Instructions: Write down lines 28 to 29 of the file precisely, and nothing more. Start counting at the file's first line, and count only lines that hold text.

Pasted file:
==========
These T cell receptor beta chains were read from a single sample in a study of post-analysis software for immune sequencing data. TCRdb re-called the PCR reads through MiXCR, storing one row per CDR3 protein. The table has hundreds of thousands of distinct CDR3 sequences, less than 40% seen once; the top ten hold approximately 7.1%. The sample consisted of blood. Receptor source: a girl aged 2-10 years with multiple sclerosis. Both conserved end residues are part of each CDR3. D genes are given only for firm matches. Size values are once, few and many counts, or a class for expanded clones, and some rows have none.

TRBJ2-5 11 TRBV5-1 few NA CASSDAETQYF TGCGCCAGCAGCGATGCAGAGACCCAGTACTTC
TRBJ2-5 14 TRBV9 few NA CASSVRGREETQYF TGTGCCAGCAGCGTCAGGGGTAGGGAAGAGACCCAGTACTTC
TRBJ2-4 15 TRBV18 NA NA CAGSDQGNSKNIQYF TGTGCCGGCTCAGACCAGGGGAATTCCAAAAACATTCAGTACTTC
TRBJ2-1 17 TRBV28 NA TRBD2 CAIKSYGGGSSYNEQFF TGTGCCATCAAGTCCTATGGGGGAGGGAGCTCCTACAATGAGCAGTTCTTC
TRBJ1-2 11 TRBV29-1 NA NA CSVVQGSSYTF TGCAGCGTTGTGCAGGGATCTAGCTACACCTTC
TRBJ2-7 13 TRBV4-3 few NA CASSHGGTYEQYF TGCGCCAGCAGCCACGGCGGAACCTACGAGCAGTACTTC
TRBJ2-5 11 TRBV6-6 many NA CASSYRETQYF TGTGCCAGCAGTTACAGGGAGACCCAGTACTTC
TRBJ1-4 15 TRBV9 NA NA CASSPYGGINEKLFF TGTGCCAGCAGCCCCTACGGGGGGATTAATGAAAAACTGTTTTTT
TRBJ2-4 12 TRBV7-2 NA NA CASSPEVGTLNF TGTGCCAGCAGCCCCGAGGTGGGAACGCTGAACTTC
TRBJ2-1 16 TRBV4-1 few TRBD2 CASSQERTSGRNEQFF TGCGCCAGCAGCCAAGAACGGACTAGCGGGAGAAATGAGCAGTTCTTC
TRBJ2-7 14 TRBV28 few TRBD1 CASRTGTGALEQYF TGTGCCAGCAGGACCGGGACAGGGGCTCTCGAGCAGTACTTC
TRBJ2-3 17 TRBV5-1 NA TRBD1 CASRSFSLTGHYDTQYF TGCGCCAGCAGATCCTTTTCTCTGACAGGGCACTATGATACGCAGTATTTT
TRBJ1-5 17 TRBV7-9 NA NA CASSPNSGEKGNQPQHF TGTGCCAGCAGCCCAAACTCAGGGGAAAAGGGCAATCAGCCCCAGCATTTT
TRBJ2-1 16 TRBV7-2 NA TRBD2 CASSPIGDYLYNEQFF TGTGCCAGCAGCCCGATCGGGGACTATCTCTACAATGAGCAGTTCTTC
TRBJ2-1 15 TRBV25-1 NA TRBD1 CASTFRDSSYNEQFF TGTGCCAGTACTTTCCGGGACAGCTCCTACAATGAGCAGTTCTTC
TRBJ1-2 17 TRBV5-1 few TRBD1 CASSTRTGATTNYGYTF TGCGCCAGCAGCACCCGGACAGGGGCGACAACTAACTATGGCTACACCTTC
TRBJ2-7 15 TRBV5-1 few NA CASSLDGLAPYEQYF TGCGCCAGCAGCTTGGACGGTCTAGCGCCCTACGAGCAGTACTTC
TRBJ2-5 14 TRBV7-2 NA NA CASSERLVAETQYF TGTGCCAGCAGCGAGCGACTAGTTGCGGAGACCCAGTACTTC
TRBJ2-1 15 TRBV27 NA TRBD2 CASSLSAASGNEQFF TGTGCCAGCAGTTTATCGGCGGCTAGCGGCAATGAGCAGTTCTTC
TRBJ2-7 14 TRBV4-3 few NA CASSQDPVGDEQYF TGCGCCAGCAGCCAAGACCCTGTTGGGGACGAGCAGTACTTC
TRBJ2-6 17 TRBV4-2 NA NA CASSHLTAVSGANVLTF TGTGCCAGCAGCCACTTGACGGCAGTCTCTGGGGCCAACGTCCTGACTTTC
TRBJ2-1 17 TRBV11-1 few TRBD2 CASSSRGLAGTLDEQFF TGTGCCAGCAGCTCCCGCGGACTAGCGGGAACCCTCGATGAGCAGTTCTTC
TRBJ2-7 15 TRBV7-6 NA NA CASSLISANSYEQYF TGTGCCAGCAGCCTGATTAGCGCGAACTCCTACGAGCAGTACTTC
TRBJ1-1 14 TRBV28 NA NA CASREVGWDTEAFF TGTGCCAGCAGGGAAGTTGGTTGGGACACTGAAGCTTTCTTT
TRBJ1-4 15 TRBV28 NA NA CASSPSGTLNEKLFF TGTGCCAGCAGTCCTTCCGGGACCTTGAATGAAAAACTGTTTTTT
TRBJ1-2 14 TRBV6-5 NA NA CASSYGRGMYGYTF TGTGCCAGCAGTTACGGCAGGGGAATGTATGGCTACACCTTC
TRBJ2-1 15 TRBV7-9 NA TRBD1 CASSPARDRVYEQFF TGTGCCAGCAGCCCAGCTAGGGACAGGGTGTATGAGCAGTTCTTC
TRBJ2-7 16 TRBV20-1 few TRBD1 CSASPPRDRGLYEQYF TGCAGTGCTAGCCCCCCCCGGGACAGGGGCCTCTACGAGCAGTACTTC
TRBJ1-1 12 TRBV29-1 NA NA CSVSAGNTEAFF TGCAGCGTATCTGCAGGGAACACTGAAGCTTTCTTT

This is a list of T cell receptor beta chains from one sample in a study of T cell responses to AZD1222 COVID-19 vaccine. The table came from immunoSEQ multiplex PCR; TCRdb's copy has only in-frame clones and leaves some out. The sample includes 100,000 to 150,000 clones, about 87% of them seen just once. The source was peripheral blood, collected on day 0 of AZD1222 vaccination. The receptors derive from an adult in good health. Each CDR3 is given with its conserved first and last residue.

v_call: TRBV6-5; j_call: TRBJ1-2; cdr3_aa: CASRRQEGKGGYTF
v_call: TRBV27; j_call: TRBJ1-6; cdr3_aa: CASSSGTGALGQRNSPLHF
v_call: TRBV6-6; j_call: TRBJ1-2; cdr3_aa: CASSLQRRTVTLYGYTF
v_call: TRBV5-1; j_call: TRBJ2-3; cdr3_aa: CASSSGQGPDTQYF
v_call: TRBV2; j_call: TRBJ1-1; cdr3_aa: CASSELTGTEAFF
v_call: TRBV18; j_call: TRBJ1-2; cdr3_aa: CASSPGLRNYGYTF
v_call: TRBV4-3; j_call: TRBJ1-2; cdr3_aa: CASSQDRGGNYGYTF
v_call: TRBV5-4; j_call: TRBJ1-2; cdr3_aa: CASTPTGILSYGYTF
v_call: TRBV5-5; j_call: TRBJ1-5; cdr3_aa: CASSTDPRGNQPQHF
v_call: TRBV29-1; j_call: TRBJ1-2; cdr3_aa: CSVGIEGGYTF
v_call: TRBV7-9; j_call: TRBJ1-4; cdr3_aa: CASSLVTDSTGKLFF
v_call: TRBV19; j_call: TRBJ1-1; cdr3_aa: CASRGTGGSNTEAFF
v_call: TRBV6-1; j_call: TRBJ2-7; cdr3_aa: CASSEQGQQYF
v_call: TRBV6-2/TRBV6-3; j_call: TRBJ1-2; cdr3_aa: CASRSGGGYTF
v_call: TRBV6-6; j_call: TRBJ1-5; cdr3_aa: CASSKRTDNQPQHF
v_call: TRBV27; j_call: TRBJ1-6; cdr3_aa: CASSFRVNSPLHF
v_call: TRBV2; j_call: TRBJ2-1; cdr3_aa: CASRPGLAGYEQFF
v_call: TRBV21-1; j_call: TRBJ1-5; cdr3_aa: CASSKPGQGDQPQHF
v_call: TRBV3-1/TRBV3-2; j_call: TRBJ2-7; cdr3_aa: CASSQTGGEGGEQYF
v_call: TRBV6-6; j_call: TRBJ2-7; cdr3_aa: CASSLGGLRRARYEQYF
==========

TRBJ2-1 15 TRBV7-9 NA TRBD1 CASSPARDRVYEQFF TGTGCCAGCAGCCCAGCTAGGGACAGGGTGTATGAGCAGTTCTTC
TRBJ2-7 16 TRBV20-1 few TRBD1 CSASPPRDRGLYEQYF TGCAGTGCTAGCCCCCCCCGGGACAGGGGCCTCTACGAGCAGTACTTC